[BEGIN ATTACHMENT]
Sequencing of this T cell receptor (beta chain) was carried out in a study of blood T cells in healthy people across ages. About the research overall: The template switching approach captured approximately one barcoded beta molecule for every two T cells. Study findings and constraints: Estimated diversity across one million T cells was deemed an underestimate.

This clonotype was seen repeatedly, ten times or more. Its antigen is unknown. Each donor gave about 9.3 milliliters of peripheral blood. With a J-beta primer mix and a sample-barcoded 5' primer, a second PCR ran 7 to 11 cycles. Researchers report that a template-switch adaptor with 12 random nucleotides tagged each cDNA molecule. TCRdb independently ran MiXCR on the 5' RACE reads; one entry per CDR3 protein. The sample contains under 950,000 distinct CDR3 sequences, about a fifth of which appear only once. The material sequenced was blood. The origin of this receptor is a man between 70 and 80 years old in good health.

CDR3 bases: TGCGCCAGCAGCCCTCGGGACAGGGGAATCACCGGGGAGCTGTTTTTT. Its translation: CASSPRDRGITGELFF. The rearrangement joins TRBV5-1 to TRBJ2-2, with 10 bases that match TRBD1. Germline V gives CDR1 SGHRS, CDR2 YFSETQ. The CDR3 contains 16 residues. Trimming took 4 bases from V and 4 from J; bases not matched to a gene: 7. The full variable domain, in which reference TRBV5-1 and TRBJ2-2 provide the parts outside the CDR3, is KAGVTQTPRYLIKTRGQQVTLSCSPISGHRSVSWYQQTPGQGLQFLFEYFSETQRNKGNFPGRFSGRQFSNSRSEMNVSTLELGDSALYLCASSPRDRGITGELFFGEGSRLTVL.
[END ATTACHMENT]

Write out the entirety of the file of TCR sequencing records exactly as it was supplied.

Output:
Sequencing of this T cell receptor (beta chain) was carried out in a study of blood T cells in healthy people across ages. About the research overall: The template switching approach captured approximately one barcoded beta molecule for every two T cells. Study findings and constraints: Estimated diversity across one million T cells was deemed an underestimate.

This clonotype was seen repeatedly, ten times or more. Its antigen is unknown. Each donor gave about 9.3 milliliters of peripheral blood. With a J-beta primer mix and a sample-barcoded 5' primer, a second PCR ran 7 to 11 cycles. Researchers report that a template-switch adaptor with 12 random nucleotides tagged each cDNA molecule. TCRdb independently ran MiXCR on the 5' RACE reads; one entry per CDR3 protein. The sample contains under 950,000 distinct CDR3 sequences, about a fifth of which appear only once. The material sequenced was blood. The origin of this receptor is a man between 70 and 80 years old in good health.

CDR3 bases: TGCGCCAGCAGCCCTCGGGACAGGGGAATCACCGGGGAGCTGTTTTTT. Its translation: CASSPRDRGITGELFF. The rearrangement joins TRBV5-1 to TRBJ2-2, with 10 bases that match TRBD1. Germline V gives CDR1 SGHRS, CDR2 YFSETQ. The CDR3 contains 16 residues. Trimming took 4 bases from V and 4 from J; bases not matched to a gene: 7. The full variable domain, in which reference TRBV5-1 and TRBJ2-2 provide the parts outside the CDR3, is KAGVTQTPRYLIKTRGQQVTLSCSPISGHRSVSWYQQTPGQGLQFLFEYFSETQRNKGNFPGRFSGRQFSNSRSEMNVSTLELGDSALYLCASSPRDRGITGELFFGEGSRLTVL.